Denis Koutsoyannis(sp?) used “climacograms” which showed the variability about the mean. I was trying to point out some issues with his method of diagnosing fractional differencing. These arise from the existence of a trend. I concocted “slope-o-grams” to mitigate this problem somewhat. The “slope-o-gram” gets rid of trend implications — at least if the trend is linear. I have some math here:
    http://rankexploits.com/musings/2011/slopeogram-miscellaneous-points/

    Notice that I only discuss slope-o-grams solving a problem climacographs have with a constant trend. (I don’t remember if I looked at “shapely” variations in expected temperature. I know I wasnted to show Denis something simple first.)

    But yes– using control runs would be better both for “slope-o-grams” and traditional “climacograms” provided you were convinced that they had been adequately spun up at the early part. I’m not sure if I didn’t do control runs because I didn’t have them back in Jun 2011, or if it just wasn’t convenient. But I do think that inadequate spin-up could cause difficulties in figuring out how the slope-o-gram decays at the very high time periods. (It will make the fractional differencing look ‘stronger’ that is ‘d’ increase. d=0 is white noise, AR1 and so on. Hope that’s not too confusing.)

    But a first looks suggests some models might be ‘fractional differenced’.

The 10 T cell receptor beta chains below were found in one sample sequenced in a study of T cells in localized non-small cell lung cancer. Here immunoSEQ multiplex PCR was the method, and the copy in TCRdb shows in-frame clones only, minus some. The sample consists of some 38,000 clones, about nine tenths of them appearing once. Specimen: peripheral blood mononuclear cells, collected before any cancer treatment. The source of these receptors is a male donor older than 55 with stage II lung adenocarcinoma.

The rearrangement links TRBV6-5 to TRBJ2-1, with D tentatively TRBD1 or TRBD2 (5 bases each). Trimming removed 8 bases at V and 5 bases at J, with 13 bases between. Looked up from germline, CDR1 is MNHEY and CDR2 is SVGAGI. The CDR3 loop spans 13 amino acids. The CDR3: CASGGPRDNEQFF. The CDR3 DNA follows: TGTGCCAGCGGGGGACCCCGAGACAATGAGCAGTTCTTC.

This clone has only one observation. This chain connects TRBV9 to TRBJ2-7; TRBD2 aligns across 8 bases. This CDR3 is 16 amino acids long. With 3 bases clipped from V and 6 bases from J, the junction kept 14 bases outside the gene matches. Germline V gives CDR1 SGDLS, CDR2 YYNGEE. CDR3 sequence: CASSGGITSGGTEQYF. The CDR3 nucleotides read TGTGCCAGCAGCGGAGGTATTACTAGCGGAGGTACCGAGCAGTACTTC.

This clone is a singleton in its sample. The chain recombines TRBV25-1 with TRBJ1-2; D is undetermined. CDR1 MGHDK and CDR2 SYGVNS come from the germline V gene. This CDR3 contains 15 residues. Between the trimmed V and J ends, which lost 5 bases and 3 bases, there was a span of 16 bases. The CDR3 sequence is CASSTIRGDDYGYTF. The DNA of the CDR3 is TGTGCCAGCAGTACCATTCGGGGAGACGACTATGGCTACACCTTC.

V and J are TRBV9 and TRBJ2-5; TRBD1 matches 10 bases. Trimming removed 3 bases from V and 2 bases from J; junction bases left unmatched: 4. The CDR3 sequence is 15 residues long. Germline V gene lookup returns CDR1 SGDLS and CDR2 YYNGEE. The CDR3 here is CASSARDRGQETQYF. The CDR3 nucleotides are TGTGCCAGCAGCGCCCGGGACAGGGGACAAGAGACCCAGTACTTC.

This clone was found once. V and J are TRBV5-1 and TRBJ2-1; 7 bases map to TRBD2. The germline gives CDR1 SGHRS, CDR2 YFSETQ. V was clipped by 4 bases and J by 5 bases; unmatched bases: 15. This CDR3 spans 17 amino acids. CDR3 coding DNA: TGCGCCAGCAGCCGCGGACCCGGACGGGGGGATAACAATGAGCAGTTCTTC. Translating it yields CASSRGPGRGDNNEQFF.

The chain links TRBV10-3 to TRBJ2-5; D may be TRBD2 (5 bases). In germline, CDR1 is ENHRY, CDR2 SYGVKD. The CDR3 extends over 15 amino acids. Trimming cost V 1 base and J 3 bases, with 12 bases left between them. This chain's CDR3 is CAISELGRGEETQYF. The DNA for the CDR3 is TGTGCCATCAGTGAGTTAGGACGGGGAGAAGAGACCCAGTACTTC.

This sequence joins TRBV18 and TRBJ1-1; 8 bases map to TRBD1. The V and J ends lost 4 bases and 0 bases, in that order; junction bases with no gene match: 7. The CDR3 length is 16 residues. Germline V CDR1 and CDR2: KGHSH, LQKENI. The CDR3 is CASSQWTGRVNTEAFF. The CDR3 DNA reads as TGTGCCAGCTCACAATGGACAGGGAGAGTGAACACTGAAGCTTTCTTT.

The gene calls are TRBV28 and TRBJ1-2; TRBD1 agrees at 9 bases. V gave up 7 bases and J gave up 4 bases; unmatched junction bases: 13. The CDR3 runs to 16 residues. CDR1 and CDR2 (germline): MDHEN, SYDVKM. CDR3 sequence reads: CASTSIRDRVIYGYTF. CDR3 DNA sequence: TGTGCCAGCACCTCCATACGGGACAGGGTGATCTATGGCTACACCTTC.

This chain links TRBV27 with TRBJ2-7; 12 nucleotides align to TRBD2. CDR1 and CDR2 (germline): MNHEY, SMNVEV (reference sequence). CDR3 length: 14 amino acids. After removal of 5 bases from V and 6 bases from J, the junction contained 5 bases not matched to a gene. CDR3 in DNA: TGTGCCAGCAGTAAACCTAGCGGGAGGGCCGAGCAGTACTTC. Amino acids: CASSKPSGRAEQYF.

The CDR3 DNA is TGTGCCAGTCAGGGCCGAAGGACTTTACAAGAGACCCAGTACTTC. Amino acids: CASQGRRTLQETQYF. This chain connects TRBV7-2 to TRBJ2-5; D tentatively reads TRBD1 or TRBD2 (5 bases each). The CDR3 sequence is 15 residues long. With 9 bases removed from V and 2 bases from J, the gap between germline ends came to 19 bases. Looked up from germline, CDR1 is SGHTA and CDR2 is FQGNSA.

Oh… you might like this graph here:

    http://rankexploits.com/musings/2012/how-far-off-are-uncertainty-intervals-computed-using-red-noise/

    Graph itself:
    http://rankexploits.com/musings/wp-content/uploads/2012/09/RedNoiseEstimateModels.png

    This graph could also be drastically more informative if we used control runs. But… it’s actually pretty informative about several things I don’t discuss in the post. (Like… for example, the behavior on the right hand side tells us something about claims in at least two published papers– on by a “warmer” on by a “cooler”.)

  5. lucia says:

    Oh– you have my email. I don’t know if I have yours. Just read mine off here and I’d love control runs!

  6. lucia says:

    Looks like you can see the effects of ENSO in the different models you show?

    I should add: not sure it’s ENSO. But some models do have distinct pseudo-cycles. I would go so far as to say some of those fail the laugh test.